Memories Reawakened: Giving the Gift of a Life Story Book to Someone With Dementia
The winter months often bring with them a time to reminisce – and create new memories. But for anyone who struggles with memory decline, this time of year can be a tough reminder of memories lost.
Each of us has a unique identity and life story. Seniors, in particular, have lived many life chapters – and typically welcome the opportunity to reminisce and share life learnings. A resource from Lifetime Wellness helps senior living providers get to know their residents’ life stories and build a person-centered care plan that can help make life more familiar and comfortable.
Lillian, formerly an opera singer and today a resident living with Alzheimer’s Disease and Related Dementias, likes to sing loudly. It’s her way of communicating. But it can be disruptive. To help her focus on other activities that feel familiar, staff in the community where she lives put together a “life engagement kit.”
For the 5.7 million Americans living with Alzheimer’s disease and related dementias (ADRD) – and their families – days can be filled with feelings of angst and isolation. We’re working to lessen those feelings and provide a non-pharma approach to memory care.
A groundbreaking program called Music & Memory™ has brought life-changing hope to people who suffer from ADRD, helping to trigger memories, build bridges, and improve quality of life. Launched in 2006 by Dan Cohen, the program took the spotlight with the 2014 documentary, “Alive Inside: A Story of Music & Memory,” and was recently endorsed by legendary singer-songwriter Carole King. With the therapeutic effects of personalized music, many people living with ADRD become more aware, animated, and “alive inside.”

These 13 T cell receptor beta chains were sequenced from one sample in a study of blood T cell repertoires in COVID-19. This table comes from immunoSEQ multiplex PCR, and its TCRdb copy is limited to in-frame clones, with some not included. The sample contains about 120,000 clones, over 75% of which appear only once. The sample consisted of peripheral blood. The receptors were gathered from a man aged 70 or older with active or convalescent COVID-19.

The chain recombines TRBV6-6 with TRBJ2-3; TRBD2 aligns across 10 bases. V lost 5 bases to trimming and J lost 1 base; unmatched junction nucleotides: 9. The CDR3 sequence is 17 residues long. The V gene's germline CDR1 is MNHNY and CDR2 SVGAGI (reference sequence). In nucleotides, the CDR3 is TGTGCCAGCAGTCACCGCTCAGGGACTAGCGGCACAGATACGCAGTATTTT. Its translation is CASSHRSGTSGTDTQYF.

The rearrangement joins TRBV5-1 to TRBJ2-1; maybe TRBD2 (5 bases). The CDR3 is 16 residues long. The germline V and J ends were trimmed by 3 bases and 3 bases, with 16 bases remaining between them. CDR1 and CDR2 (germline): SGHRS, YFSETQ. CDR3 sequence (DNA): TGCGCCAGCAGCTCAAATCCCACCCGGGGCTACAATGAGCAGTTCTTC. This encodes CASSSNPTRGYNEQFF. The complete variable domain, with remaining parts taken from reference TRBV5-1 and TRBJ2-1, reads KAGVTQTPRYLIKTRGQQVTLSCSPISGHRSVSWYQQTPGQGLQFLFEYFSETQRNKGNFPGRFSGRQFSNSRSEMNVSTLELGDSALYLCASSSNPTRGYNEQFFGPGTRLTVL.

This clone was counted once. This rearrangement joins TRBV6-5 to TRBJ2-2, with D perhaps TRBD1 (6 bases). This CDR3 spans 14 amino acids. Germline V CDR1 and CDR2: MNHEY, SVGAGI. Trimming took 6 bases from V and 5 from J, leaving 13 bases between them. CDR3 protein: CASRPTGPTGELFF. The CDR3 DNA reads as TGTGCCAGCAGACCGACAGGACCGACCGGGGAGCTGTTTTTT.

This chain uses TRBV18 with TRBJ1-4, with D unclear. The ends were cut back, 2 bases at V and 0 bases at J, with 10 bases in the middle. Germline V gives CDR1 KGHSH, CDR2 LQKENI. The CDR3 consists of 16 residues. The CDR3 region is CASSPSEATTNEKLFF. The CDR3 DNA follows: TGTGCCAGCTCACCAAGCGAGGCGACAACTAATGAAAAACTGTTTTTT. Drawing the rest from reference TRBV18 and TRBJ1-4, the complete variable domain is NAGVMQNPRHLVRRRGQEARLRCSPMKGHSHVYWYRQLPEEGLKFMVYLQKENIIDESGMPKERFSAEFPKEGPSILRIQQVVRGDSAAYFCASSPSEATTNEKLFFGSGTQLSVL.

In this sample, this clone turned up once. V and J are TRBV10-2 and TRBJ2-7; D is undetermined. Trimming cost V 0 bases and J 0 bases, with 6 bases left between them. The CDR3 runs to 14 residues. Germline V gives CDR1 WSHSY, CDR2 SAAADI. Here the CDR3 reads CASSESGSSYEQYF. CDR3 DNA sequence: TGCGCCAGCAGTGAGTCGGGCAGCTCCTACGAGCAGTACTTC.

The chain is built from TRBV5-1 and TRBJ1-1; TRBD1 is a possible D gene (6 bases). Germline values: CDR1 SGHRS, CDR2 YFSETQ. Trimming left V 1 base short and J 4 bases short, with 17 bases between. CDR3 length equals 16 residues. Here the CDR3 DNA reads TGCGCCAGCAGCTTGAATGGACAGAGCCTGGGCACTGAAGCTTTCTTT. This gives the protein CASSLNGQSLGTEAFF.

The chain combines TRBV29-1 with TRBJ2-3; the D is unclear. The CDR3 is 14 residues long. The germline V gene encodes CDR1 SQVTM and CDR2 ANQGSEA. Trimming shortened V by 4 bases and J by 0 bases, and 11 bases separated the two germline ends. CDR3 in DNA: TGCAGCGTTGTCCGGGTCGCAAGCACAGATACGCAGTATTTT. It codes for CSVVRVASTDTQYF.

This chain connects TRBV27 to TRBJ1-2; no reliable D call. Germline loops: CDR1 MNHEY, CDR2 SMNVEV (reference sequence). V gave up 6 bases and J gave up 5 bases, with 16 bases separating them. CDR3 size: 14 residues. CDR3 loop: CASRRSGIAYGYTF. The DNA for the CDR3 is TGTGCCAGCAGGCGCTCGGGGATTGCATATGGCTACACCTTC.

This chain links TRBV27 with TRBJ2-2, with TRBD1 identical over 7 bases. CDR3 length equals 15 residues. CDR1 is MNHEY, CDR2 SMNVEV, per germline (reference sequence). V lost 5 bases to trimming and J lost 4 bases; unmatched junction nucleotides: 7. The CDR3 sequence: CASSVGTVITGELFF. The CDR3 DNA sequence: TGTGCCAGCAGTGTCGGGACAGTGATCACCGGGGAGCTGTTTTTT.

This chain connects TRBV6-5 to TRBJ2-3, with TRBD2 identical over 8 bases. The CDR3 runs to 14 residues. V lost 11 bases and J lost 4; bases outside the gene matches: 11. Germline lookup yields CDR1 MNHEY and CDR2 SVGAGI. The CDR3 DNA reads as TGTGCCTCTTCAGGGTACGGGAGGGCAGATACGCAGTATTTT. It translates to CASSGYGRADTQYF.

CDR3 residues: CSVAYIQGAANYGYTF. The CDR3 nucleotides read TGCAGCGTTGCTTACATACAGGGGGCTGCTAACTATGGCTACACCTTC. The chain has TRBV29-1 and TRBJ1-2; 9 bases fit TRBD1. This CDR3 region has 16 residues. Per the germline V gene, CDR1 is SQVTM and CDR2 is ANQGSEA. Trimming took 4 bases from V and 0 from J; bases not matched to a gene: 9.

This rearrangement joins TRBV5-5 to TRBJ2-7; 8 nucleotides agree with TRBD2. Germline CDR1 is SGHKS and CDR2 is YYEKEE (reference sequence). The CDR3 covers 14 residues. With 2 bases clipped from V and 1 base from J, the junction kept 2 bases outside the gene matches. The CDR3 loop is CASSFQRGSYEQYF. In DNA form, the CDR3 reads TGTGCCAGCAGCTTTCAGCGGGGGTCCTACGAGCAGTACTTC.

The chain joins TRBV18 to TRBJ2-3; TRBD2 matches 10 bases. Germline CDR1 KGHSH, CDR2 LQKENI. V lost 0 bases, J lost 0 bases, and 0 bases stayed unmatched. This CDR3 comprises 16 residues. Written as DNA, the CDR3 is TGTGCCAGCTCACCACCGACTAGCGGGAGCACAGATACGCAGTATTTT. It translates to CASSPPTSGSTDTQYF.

Senior loneliness is not only a pressing social issue, it’s also a major health risk. A groundbreaking study links social isolation with a higher risk of death in adults aged 52 and older.It’s been found to be as physically harmful as smoking 15 cigarettes a day and contributes to cognitive decline, including the progression of Alzheimer’s disease and related dementias (ADRD).
To fight the loneliness epidemic – experienced by more than 40 percent of seniors throughout the nation – innovators in senior care are taking new approaches. They’re helping residents to seek rewarding activities, make robust social connections, and find a renewed sense of purpose.
Leading senior care providers are constantly looking for the latest in care innovations to serve their community. An increasingly safe and popular option is aromatherapy – the practice of using essential oils from plants to address health challenges and support overall wellness.
In addition to being a nonpharmacological approach to meet behavioral health issues experienced by seniors in living communities, aromatherapy programs have helped in reducing medications for pain, anxiety, and depression, as well as improving sleep and lowering fall rates.